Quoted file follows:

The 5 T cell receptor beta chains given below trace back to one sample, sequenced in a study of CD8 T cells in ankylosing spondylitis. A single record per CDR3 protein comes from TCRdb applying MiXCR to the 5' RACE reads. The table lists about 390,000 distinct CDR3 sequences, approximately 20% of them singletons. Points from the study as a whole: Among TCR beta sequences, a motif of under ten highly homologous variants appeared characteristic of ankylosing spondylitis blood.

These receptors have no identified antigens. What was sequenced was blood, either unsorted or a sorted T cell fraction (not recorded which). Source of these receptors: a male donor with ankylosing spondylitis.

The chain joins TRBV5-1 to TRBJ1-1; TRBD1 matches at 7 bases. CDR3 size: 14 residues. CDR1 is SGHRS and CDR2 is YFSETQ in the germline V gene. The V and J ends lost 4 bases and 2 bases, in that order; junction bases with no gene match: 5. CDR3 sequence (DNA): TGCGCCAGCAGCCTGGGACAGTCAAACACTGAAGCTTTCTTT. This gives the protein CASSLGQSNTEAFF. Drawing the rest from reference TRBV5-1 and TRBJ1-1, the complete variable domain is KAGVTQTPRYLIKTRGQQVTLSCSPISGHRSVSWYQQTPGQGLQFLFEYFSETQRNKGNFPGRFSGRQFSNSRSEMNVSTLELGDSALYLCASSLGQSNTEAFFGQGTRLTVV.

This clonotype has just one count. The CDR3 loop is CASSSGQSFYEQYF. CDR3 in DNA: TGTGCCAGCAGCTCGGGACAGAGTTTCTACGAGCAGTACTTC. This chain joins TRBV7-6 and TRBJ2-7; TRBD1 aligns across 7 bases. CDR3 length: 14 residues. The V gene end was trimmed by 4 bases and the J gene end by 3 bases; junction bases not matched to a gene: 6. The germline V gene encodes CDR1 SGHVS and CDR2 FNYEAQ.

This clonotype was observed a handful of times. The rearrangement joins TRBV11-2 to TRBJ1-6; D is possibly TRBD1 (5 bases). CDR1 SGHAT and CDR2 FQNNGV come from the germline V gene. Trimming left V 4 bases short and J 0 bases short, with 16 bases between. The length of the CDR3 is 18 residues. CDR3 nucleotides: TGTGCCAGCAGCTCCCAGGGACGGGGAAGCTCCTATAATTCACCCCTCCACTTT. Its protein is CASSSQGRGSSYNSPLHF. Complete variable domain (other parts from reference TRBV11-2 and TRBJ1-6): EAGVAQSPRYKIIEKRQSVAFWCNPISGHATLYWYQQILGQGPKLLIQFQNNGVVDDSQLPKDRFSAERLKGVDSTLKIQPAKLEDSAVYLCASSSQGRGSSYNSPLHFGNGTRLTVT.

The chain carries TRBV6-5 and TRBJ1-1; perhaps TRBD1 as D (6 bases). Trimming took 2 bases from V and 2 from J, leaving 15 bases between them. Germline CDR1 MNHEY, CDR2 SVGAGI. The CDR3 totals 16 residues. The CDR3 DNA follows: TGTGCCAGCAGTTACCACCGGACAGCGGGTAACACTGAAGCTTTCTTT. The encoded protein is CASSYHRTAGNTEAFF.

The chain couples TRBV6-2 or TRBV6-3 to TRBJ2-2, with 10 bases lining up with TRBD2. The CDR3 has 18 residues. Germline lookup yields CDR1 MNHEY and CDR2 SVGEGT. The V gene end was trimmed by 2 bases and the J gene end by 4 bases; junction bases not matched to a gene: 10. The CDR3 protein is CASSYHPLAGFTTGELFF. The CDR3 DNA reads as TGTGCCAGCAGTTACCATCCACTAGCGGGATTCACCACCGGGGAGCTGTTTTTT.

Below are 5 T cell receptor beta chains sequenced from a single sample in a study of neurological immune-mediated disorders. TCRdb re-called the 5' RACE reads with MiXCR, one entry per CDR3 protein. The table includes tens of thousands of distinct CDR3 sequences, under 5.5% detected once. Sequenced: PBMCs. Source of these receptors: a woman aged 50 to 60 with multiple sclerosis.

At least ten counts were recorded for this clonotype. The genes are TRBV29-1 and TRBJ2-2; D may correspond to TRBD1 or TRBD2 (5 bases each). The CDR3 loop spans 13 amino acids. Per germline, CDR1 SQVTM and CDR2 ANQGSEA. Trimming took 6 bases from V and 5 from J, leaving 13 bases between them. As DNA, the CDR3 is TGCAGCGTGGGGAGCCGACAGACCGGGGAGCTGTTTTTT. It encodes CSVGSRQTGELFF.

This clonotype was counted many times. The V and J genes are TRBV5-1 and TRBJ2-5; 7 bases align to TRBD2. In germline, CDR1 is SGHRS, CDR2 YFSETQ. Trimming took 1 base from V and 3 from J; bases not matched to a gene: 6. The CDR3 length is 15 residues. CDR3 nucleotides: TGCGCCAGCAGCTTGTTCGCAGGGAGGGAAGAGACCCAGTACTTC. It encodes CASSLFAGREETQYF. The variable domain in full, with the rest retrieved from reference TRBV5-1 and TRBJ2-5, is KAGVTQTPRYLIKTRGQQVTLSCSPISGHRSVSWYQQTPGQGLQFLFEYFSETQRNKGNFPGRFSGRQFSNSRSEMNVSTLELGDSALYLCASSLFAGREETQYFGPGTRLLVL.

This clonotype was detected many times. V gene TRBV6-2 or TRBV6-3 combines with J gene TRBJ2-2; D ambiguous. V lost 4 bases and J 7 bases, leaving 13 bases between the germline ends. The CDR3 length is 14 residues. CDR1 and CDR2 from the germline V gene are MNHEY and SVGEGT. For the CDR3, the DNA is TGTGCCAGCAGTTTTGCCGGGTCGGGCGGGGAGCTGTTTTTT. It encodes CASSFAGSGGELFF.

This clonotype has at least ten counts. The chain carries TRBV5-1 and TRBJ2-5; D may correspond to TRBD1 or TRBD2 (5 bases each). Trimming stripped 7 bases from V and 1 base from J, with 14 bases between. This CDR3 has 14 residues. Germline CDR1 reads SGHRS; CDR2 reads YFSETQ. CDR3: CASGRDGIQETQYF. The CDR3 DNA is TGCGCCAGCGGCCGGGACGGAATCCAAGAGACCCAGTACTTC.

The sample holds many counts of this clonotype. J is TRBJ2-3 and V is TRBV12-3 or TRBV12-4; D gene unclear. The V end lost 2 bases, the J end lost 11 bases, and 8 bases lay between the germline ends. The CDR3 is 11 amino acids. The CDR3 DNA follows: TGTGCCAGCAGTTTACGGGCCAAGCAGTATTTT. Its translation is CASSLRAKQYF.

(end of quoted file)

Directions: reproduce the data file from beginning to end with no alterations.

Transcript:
The 5 T cell receptor beta chains given below trace back to one sample, sequenced in a study of CD8 T cells in ankylosing spondylitis. A single record per CDR3 protein comes from TCRdb applying MiXCR to the 5' RACE reads. The table lists about 390,000 distinct CDR3 sequences, approximately 20% of them singletons. Points from the study as a whole: Among TCR beta sequences, a motif of under ten highly homologous variants appeared characteristic of ankylosing spondylitis blood.

These receptors have no identified antigens. What was sequenced was blood, either unsorted or a sorted T cell fraction (not recorded which). Source of these receptors: a male donor with ankylosing spondylitis.

The chain joins TRBV5-1 to TRBJ1-1; TRBD1 matches at 7 bases. CDR3 size: 14 residues. CDR1 is SGHRS and CDR2 is YFSETQ in the germline V gene. The V and J ends lost 4 bases and 2 bases, in that order; junction bases with no gene match: 5. CDR3 sequence (DNA): TGCGCCAGCAGCCTGGGACAGTCAAACACTGAAGCTTTCTTT. This gives the protein CASSLGQSNTEAFF. Drawing the rest from reference TRBV5-1 and TRBJ1-1, the complete variable domain is KAGVTQTPRYLIKTRGQQVTLSCSPISGHRSVSWYQQTPGQGLQFLFEYFSETQRNKGNFPGRFSGRQFSNSRSEMNVSTLELGDSALYLCASSLGQSNTEAFFGQGTRLTVV.

This clonotype has just one count. The CDR3 loop is CASSSGQSFYEQYF. CDR3 in DNA: TGTGCCAGCAGCTCGGGACAGAGTTTCTACGAGCAGTACTTC. This chain joins TRBV7-6 and TRBJ2-7; TRBD1 aligns across 7 bases. CDR3 length: 14 residues. The V gene end was trimmed by 4 bases and the J gene end by 3 bases; junction bases not matched to a gene: 6. The germline V gene encodes CDR1 SGHVS and CDR2 FNYEAQ.

This clonotype was observed a handful of times. The rearrangement joins TRBV11-2 to TRBJ1-6; D is possibly TRBD1 (5 bases). CDR1 SGHAT and CDR2 FQNNGV come from the germline V gene. Trimming left V 4 bases short and J 0 bases short, with 16 bases between. The length of the CDR3 is 18 residues. CDR3 nucleotides: TGTGCCAGCAGCTCCCAGGGACGGGGAAGCTCCTATAATTCACCCCTCCACTTT. Its protein is CASSSQGRGSSYNSPLHF. Complete variable domain (other parts from reference TRBV11-2 and TRBJ1-6): EAGVAQSPRYKIIEKRQSVAFWCNPISGHATLYWYQQILGQGPKLLIQFQNNGVVDDSQLPKDRFSAERLKGVDSTLKIQPAKLEDSAVYLCASSSQGRGSSYNSPLHFGNGTRLTVT.

The chain carries TRBV6-5 and TRBJ1-1; perhaps TRBD1 as D (6 bases). Trimming took 2 bases from V and 2 from J, leaving 15 bases between them. Germline CDR1 MNHEY, CDR2 SVGAGI. The CDR3 totals 16 residues. The CDR3 DNA follows: TGTGCCAGCAGTTACCACCGGACAGCGGGTAACACTGAAGCTTTCTTT. The encoded protein is CASSYHRTAGNTEAFF.

The chain couples TRBV6-2 or TRBV6-3 to TRBJ2-2, with 10 bases lining up with TRBD2. The CDR3 has 18 residues. Germline lookup yields CDR1 MNHEY and CDR2 SVGEGT. The V gene end was trimmed by 2 bases and the J gene end by 4 bases; junction bases not matched to a gene: 10. The CDR3 protein is CASSYHPLAGFTTGELFF. The CDR3 DNA reads as TGTGCCAGCAGTTACCATCCACTAGCGGGATTCACCACCGGGGAGCTGTTTTTT.

Below are 5 T cell receptor beta chains sequenced from a single sample in a study of neurological immune-mediated disorders. TCRdb re-called the 5' RACE reads with MiXCR, one entry per CDR3 protein. The table includes tens of thousands of distinct CDR3 sequences, under 5.5% detected once. Sequenced: PBMCs. Source of these receptors: a woman aged 50 to 60 with multiple sclerosis.

At least ten counts were recorded for this clonotype. The genes are TRBV29-1 and TRBJ2-2; D may correspond to TRBD1 or TRBD2 (5 bases each). The CDR3 loop spans 13 amino acids. Per germline, CDR1 SQVTM and CDR2 ANQGSEA. Trimming took 6 bases from V and 5 from J, leaving 13 bases between them. As DNA, the CDR3 is TGCAGCGTGGGGAGCCGACAGACCGGGGAGCTGTTTTTT. It encodes CSVGSRQTGELFF.

This clonotype was counted many times. The V and J genes are TRBV5-1 and TRBJ2-5; 7 bases align to TRBD2. In germline, CDR1 is SGHRS, CDR2 YFSETQ. Trimming took 1 base from V and 3 from J; bases not matched to a gene: 6. The CDR3 length is 15 residues. CDR3 nucleotides: TGCGCCAGCAGCTTGTTCGCAGGGAGGGAAGAGACCCAGTACTTC. It encodes CASSLFAGREETQYF. The variable domain in full, with the rest retrieved from reference TRBV5-1 and TRBJ2-5, is KAGVTQTPRYLIKTRGQQVTLSCSPISGHRSVSWYQQTPGQGLQFLFEYFSETQRNKGNFPGRFSGRQFSNSRSEMNVSTLELGDSALYLCASSLFAGREETQYFGPGTRLLVL.

This clonotype was detected many times. V gene TRBV6-2 or TRBV6-3 combines with J gene TRBJ2-2; D ambiguous. V lost 4 bases and J 7 bases, leaving 13 bases between the germline ends. The CDR3 length is 14 residues. CDR1 and CDR2 from the germline V gene are MNHEY and SVGEGT. For the CDR3, the DNA is TGTGCCAGCAGTTTTGCCGGGTCGGGCGGGGAGCTGTTTTTT. It encodes CASSFAGSGGELFF.

This clonotype has at least ten counts. The chain carries TRBV5-1 and TRBJ2-5; D may correspond to TRBD1 or TRBD2 (5 bases each). Trimming stripped 7 bases from V and 1 base from J, with 14 bases between. This CDR3 has 14 residues. Germline CDR1 reads SGHRS; CDR2 reads YFSETQ. CDR3: CASGRDGIQETQYF. The CDR3 DNA is TGCGCCAGCGGCCGGGACGGAATCCAAGAGACCCAGTACTTC.

The sample holds many counts of this clonotype. J is TRBJ2-3 and V is TRBV12-3 or TRBV12-4; D gene unclear. The V end lost 2 bases, the J end lost 11 bases, and 8 bases lay between the germline ends. The CDR3 is 11 amino acids. The CDR3 DNA follows: TGTGCCAGCAGTTTACGGGCCAAGCAGTATTTT. Its translation is CASSLRAKQYF.